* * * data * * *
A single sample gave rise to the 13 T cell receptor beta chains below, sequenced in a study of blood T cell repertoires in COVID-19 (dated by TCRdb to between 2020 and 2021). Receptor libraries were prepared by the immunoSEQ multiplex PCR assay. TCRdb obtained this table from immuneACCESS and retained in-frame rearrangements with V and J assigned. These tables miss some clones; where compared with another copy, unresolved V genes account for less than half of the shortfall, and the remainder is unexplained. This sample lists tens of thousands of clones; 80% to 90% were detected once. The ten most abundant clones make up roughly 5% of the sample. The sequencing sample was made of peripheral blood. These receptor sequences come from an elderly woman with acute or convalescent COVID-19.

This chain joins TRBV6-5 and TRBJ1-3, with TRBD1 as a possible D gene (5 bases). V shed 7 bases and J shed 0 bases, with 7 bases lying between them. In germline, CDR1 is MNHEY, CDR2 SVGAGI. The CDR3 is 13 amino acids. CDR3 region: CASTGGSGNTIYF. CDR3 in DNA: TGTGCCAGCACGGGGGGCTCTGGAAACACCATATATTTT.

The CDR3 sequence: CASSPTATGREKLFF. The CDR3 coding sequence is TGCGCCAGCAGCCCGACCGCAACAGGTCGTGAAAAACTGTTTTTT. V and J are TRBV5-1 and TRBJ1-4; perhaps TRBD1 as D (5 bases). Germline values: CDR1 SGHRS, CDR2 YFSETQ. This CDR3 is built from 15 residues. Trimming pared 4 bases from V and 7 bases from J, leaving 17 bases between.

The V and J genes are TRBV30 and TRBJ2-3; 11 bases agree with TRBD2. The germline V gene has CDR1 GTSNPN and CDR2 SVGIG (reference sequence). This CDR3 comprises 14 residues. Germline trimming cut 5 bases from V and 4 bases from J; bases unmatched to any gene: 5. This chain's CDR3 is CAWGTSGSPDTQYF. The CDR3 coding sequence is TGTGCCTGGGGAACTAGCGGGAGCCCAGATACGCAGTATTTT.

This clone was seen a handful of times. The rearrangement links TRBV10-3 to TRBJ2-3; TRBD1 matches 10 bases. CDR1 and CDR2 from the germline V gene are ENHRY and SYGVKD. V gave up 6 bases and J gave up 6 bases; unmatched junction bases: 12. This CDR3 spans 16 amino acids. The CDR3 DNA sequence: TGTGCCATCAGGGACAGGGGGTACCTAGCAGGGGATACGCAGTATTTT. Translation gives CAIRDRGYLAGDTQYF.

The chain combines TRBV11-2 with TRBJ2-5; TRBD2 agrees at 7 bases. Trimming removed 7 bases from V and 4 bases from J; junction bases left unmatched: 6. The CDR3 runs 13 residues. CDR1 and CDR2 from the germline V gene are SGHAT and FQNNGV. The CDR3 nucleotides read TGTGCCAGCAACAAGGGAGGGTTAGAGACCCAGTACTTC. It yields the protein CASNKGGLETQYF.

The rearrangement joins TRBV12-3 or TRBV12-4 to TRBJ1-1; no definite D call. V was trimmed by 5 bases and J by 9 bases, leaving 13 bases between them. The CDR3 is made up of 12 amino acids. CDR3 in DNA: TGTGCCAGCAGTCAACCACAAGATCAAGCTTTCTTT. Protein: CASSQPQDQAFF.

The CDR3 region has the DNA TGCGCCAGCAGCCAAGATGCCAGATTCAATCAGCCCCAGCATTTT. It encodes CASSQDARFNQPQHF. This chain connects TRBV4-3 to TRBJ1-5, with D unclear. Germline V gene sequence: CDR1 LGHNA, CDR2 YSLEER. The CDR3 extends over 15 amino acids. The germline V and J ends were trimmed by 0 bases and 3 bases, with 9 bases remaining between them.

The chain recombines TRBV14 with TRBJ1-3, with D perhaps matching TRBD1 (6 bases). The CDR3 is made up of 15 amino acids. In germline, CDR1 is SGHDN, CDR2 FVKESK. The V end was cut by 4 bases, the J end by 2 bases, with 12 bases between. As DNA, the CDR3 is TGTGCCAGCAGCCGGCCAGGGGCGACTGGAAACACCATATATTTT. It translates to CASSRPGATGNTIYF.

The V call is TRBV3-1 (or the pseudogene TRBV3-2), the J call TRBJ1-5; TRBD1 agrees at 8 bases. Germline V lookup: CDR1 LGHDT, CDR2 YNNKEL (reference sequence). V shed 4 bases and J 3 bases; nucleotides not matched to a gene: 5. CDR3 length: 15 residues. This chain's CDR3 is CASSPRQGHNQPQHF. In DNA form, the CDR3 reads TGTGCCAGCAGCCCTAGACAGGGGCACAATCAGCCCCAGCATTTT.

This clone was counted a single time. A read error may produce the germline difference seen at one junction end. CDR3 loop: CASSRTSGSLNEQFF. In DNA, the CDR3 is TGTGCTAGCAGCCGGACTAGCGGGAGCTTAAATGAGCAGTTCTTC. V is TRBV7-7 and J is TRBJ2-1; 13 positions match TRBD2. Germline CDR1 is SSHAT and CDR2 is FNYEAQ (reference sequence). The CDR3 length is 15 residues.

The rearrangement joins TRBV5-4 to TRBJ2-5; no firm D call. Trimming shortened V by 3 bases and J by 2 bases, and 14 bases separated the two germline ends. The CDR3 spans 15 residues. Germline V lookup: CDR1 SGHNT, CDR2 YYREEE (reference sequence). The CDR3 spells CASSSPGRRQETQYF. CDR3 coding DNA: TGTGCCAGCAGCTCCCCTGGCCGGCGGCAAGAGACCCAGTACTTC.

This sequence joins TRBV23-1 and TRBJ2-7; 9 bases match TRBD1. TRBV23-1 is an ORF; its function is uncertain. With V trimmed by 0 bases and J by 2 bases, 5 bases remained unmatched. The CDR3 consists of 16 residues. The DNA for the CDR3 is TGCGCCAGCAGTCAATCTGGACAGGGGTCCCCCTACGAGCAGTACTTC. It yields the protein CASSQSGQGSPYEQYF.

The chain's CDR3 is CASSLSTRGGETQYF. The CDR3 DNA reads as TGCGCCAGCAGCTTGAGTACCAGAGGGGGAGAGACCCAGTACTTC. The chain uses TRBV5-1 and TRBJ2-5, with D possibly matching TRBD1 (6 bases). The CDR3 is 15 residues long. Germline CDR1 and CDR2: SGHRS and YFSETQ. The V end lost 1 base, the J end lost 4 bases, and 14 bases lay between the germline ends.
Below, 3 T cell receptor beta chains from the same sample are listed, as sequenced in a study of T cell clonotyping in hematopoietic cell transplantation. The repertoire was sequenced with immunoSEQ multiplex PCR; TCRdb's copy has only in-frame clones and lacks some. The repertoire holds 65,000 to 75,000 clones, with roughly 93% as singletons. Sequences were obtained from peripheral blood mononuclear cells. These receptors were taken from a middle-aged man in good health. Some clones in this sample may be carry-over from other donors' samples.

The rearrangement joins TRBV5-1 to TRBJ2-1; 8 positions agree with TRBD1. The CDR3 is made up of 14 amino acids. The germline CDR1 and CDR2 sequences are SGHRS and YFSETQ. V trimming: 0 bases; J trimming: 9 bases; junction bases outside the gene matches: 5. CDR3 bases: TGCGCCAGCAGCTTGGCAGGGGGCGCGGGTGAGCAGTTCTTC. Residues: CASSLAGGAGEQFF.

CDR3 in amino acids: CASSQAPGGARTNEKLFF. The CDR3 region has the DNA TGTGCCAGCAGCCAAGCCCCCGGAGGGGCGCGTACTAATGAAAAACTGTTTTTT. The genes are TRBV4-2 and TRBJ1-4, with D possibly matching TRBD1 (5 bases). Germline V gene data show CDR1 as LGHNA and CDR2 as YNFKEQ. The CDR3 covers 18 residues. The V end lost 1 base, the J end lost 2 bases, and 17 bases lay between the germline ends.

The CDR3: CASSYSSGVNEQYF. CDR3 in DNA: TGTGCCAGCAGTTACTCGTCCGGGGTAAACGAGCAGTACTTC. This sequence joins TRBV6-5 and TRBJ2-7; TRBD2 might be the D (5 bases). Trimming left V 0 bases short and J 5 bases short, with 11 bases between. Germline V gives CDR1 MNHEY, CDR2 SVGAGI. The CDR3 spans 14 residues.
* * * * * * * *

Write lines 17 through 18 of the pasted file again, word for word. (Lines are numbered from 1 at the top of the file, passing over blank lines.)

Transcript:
CDR3 in amino acids: CASSQAPGGARTNEKLFF. The CDR3 region has the DNA TGTGCCAGCAGCCAAGCCCCCGGAGGGGCGCGTACTAATGAAAAACTGTTTTTT. The genes are TRBV4-2 and TRBJ1-4, with D possibly matching TRBD1 (5 bases). Germline V gene data show CDR1 as LGHNA and CDR2 as YNFKEQ. The CDR3 covers 18 residues. The V end lost 1 base, the J end lost 2 bases, and 17 bases lay between the germline ends.

The CDR3: CASSYSSGVNEQYF. CDR3 in DNA: TGTGCCAGCAGTTACTCGTCCGGGGTAAACGAGCAGTACTTC. This sequence joins TRBV6-5 and TRBJ2-7; TRBD2 might be the D (5 bases). Trimming left V 0 bases short and J 5 bases short, with 11 bases between. Germline V gives CDR1 MNHEY, CDR2 SVGAGI. The CDR3 spans 14 residues.